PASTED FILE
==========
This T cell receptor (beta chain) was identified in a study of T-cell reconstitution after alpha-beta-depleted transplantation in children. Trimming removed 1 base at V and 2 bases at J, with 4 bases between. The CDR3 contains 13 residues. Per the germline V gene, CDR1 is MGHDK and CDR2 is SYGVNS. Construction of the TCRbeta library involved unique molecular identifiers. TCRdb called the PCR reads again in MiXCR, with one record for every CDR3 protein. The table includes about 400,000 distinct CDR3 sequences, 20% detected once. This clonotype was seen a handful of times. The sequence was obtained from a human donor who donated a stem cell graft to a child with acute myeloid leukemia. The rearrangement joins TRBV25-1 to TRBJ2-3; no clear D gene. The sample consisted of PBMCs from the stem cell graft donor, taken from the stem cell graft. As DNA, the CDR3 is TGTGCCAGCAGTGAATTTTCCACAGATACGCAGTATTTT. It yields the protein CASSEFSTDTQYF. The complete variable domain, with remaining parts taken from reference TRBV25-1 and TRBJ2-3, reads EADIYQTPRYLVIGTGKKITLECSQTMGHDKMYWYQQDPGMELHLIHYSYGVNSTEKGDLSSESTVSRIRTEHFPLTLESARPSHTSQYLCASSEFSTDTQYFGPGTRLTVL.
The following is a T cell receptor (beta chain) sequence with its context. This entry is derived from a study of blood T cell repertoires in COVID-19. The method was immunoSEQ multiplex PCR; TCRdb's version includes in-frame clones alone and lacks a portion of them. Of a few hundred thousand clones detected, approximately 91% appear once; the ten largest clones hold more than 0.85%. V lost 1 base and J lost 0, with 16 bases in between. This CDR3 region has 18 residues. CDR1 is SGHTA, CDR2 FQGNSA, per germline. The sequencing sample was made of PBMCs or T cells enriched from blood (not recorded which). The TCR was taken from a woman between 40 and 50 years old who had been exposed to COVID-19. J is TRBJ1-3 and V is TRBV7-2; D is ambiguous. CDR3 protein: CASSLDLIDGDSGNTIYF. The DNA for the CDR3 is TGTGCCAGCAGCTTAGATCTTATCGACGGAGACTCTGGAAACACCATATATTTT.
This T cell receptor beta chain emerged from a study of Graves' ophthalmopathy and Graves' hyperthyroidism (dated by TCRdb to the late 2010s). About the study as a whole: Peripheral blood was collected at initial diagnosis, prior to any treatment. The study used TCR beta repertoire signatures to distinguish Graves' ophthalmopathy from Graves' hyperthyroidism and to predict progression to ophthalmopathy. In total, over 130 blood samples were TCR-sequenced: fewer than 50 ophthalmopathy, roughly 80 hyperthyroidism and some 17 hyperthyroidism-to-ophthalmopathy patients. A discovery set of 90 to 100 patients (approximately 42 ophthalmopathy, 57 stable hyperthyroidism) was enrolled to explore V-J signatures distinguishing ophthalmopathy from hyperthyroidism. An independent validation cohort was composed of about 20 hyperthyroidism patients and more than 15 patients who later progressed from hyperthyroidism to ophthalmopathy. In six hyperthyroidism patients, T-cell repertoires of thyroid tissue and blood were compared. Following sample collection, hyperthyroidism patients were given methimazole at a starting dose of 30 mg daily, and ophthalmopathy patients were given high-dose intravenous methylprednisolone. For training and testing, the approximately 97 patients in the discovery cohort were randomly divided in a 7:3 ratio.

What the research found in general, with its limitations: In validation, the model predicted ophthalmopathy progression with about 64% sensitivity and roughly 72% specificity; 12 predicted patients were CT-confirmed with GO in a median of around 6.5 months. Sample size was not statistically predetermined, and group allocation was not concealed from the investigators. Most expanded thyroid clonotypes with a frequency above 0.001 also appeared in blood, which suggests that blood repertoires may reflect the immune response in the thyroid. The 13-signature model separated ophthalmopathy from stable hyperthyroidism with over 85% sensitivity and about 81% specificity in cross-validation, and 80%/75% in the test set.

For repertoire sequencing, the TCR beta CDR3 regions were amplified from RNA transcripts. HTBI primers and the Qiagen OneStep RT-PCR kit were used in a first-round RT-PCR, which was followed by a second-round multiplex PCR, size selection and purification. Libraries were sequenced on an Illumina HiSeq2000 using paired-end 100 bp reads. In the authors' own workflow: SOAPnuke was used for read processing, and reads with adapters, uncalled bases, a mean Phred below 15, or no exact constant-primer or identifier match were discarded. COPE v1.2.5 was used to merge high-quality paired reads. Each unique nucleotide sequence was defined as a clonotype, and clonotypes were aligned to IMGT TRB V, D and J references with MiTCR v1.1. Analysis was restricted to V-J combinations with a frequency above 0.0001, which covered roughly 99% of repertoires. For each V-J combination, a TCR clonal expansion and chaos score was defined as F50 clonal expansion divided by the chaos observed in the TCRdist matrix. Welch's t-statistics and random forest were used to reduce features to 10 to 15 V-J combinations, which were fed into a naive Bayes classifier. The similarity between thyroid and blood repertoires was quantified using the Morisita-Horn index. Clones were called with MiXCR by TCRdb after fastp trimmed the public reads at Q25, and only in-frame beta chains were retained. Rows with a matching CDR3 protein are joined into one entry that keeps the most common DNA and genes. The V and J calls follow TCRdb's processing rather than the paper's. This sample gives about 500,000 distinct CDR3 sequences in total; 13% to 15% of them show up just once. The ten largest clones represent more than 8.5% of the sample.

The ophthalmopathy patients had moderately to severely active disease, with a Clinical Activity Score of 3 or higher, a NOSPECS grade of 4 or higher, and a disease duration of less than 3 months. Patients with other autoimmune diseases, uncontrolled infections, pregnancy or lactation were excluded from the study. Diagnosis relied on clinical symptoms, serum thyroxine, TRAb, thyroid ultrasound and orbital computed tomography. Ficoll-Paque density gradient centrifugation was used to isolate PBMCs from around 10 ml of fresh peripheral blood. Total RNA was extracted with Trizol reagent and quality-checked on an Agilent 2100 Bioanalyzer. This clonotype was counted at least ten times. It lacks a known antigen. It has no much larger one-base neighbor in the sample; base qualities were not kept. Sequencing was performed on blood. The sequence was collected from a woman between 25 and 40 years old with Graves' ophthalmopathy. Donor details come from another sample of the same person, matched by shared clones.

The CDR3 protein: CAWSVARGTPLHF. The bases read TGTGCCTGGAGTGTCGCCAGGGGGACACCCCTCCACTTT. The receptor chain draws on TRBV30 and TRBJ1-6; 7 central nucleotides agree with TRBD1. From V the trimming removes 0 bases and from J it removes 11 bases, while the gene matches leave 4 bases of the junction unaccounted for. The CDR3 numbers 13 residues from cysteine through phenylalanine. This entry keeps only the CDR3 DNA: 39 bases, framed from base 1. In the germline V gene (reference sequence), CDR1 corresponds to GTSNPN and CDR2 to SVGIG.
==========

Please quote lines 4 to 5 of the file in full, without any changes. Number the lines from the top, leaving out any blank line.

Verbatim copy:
What the research found in general, with its limitations: In validation, the model predicted ophthalmopathy progression with about 64% sensitivity and roughly 72% specificity; 12 predicted patients were CT-confirmed with GO in a median of around 6.5 months. Sample size was not statistically predetermined, and group allocation was not concealed from the investigators. Most expanded thyroid clonotypes with a frequency above 0.001 also appeared in blood, which suggests that blood repertoires may reflect the immune response in the thyroid. The 13-signature model separated ophthalmopathy from stable hyperthyroidism with over 85% sensitivity and about 81% specificity in cross-validation, and 80%/75% in the test set.

For repertoire sequencing, the TCR beta CDR3 regions were amplified from RNA transcripts. HTBI primers and the Qiagen OneStep RT-PCR kit were used in a first-round RT-PCR, which was followed by a second-round multiplex PCR, size selection and purification. Libraries were sequenced on an Illumina HiSeq2000 using paired-end 100 bp reads. In the authors' own workflow: SOAPnuke was used for read processing, and reads with adapters, uncalled bases, a mean Phred below 15, or no exact constant-primer or identifier match were discarded. COPE v1.2.5 was used to merge high-quality paired reads. Each unique nucleotide sequence was defined as a clonotype, and clonotypes were aligned to IMGT TRB V, D and J references with MiTCR v1.1. Analysis was restricted to V-J combinations with a frequency above 0.0001, which covered roughly 99% of repertoires. For each V-J combination, a TCR clonal expansion and chaos score was defined as F50 clonal expansion divided by the chaos observed in the TCRdist matrix. Welch's t-statistics and random forest were used to reduce features to 10 to 15 V-J combinations, which were fed into a naive Bayes classifier. The similarity between thyroid and blood repertoires was quantified using the Morisita-Horn index. Clones were called with MiXCR by TCRdb after fastp trimmed the public reads at Q25, and only in-frame beta chains were retained. Rows with a matching CDR3 protein are joined into one entry that keeps the most common DNA and genes. The V and J calls follow TCRdb's processing rather than the paper's. This sample gives about 500,000 distinct CDR3 sequences in total; 13% to 15% of them show up just once. The ten largest clones represent more than 8.5% of the sample.